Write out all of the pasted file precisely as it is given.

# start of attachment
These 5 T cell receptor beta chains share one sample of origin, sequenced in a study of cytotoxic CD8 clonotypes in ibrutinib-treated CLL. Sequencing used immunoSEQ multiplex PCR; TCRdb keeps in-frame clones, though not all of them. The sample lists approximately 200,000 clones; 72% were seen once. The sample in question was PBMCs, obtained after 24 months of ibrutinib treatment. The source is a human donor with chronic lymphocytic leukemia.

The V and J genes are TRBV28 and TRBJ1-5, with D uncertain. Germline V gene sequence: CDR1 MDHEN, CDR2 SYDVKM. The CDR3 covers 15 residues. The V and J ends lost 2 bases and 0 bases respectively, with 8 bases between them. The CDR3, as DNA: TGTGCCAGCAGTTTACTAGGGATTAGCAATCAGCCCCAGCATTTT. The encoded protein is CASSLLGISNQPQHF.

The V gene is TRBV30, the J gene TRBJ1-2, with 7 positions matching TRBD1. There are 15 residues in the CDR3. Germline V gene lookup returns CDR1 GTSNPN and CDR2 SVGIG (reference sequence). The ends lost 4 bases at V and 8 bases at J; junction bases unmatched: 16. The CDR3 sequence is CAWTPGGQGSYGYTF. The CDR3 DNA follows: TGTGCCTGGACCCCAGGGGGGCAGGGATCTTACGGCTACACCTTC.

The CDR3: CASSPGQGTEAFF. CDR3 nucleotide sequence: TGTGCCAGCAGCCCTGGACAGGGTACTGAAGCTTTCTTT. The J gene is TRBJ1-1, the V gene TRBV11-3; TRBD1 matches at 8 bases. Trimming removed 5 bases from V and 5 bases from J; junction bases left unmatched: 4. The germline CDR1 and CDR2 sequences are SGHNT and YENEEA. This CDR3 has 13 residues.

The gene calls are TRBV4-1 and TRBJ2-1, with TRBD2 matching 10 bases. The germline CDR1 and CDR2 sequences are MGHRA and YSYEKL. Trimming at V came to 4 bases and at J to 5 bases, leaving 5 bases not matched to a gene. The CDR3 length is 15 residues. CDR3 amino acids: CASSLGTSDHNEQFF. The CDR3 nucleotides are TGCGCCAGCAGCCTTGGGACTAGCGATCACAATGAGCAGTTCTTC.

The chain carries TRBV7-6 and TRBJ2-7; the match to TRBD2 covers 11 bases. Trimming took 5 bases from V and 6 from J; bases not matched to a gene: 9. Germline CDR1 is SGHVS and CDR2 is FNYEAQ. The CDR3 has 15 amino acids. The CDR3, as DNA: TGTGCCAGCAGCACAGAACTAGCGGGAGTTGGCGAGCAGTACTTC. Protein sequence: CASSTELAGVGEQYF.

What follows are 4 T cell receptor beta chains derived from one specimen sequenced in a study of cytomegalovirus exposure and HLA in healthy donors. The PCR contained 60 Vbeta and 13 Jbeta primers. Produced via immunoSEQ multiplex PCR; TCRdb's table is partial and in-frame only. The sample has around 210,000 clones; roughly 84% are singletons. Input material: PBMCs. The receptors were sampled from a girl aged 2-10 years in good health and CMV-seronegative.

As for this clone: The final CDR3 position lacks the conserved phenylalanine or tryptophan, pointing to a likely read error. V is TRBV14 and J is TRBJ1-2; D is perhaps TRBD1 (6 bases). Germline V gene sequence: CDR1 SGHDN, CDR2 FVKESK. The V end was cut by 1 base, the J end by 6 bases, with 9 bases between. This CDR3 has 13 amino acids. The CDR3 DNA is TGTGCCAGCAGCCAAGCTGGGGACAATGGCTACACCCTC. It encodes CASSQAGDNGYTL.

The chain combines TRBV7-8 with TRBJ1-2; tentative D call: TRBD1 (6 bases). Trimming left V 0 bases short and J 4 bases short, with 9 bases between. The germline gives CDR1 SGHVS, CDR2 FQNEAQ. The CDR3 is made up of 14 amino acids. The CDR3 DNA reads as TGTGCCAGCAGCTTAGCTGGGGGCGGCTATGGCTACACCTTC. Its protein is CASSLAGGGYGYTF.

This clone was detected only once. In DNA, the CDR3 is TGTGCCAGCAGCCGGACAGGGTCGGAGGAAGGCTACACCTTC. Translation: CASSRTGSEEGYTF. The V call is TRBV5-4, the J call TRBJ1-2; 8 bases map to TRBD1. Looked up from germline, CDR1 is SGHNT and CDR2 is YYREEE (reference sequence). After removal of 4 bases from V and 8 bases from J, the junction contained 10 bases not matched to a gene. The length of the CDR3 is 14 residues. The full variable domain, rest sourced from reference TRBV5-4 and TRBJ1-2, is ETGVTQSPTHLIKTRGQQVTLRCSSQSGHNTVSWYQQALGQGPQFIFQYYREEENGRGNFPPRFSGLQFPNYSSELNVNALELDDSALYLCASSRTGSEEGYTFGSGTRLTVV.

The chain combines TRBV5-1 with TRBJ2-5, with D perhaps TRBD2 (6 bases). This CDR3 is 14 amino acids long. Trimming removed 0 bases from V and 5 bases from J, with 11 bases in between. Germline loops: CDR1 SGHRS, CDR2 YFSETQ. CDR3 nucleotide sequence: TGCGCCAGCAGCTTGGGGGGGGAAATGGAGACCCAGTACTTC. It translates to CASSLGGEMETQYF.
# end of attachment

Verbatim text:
These 5 T cell receptor beta chains share one sample of origin, sequenced in a study of cytotoxic CD8 clonotypes in ibrutinib-treated CLL. Sequencing used immunoSEQ multiplex PCR; TCRdb keeps in-frame clones, though not all of them. The sample lists approximately 200,000 clones; 72% were seen once. The sample in question was PBMCs, obtained after 24 months of ibrutinib treatment. The source is a human donor with chronic lymphocytic leukemia.

The V and J genes are TRBV28 and TRBJ1-5, with D uncertain. Germline V gene sequence: CDR1 MDHEN, CDR2 SYDVKM. The CDR3 covers 15 residues. The V and J ends lost 2 bases and 0 bases respectively, with 8 bases between them. The CDR3, as DNA: TGTGCCAGCAGTTTACTAGGGATTAGCAATCAGCCCCAGCATTTT. The encoded protein is CASSLLGISNQPQHF.

The V gene is TRBV30, the J gene TRBJ1-2, with 7 positions matching TRBD1. There are 15 residues in the CDR3. Germline V gene lookup returns CDR1 GTSNPN and CDR2 SVGIG (reference sequence). The ends lost 4 bases at V and 8 bases at J; junction bases unmatched: 16. The CDR3 sequence is CAWTPGGQGSYGYTF. The CDR3 DNA follows: TGTGCCTGGACCCCAGGGGGGCAGGGATCTTACGGCTACACCTTC.

The CDR3: CASSPGQGTEAFF. CDR3 nucleotide sequence: TGTGCCAGCAGCCCTGGACAGGGTACTGAAGCTTTCTTT. The J gene is TRBJ1-1, the V gene TRBV11-3; TRBD1 matches at 8 bases. Trimming removed 5 bases from V and 5 bases from J; junction bases left unmatched: 4. The germline CDR1 and CDR2 sequences are SGHNT and YENEEA. This CDR3 has 13 residues.

The gene calls are TRBV4-1 and TRBJ2-1, with TRBD2 matching 10 bases. The germline CDR1 and CDR2 sequences are MGHRA and YSYEKL. Trimming at V came to 4 bases and at J to 5 bases, leaving 5 bases not matched to a gene. The CDR3 length is 15 residues. CDR3 amino acids: CASSLGTSDHNEQFF. The CDR3 nucleotides are TGCGCCAGCAGCCTTGGGACTAGCGATCACAATGAGCAGTTCTTC.

The chain carries TRBV7-6 and TRBJ2-7; the match to TRBD2 covers 11 bases. Trimming took 5 bases from V and 6 from J; bases not matched to a gene: 9. Germline CDR1 is SGHVS and CDR2 is FNYEAQ. The CDR3 has 15 amino acids. The CDR3, as DNA: TGTGCCAGCAGCACAGAACTAGCGGGAGTTGGCGAGCAGTACTTC. Protein sequence: CASSTELAGVGEQYF.

What follows are 4 T cell receptor beta chains derived from one specimen sequenced in a study of cytomegalovirus exposure and HLA in healthy donors. The PCR contained 60 Vbeta and 13 Jbeta primers. Produced via immunoSEQ multiplex PCR; TCRdb's table is partial and in-frame only. The sample has around 210,000 clones; roughly 84% are singletons. Input material: PBMCs. The receptors were sampled from a girl aged 2-10 years in good health and CMV-seronegative.

As for this clone: The final CDR3 position lacks the conserved phenylalanine or tryptophan, pointing to a likely read error. V is TRBV14 and J is TRBJ1-2; D is perhaps TRBD1 (6 bases). Germline V gene sequence: CDR1 SGHDN, CDR2 FVKESK. The V end was cut by 1 base, the J end by 6 bases, with 9 bases between. This CDR3 has 13 amino acids. The CDR3 DNA is TGTGCCAGCAGCCAAGCTGGGGACAATGGCTACACCCTC. It encodes CASSQAGDNGYTL.

The chain combines TRBV7-8 with TRBJ1-2; tentative D call: TRBD1 (6 bases). Trimming left V 0 bases short and J 4 bases short, with 9 bases between. The germline gives CDR1 SGHVS, CDR2 FQNEAQ. The CDR3 is made up of 14 amino acids. The CDR3 DNA reads as TGTGCCAGCAGCTTAGCTGGGGGCGGCTATGGCTACACCTTC. Its protein is CASSLAGGGYGYTF.

This clone was detected only once. In DNA, the CDR3 is TGTGCCAGCAGCCGGACAGGGTCGGAGGAAGGCTACACCTTC. Translation: CASSRTGSEEGYTF. The V call is TRBV5-4, the J call TRBJ1-2; 8 bases map to TRBD1. Looked up from germline, CDR1 is SGHNT and CDR2 is YYREEE (reference sequence). After removal of 4 bases from V and 8 bases from J, the junction contained 10 bases not matched to a gene. The length of the CDR3 is 14 residues. The full variable domain, rest sourced from reference TRBV5-4 and TRBJ1-2, is ETGVTQSPTHLIKTRGQQVTLRCSSQSGHNTVSWYQQALGQGPQFIFQYYREEENGRGNFPPRFSGLQFPNYSSELNVNALELDDSALYLCASSRTGSEEGYTFGSGTRLTVV.

The chain combines TRBV5-1 with TRBJ2-5, with D perhaps TRBD2 (6 bases). This CDR3 is 14 amino acids long. Trimming removed 0 bases from V and 5 bases from J, with 11 bases in between. Germline loops: CDR1 SGHRS, CDR2 YFSETQ. CDR3 nucleotide sequence: TGCGCCAGCAGCTTGGGGGGGGAAATGGAGACCCAGTACTTC. It translates to CASSLGGEMETQYF.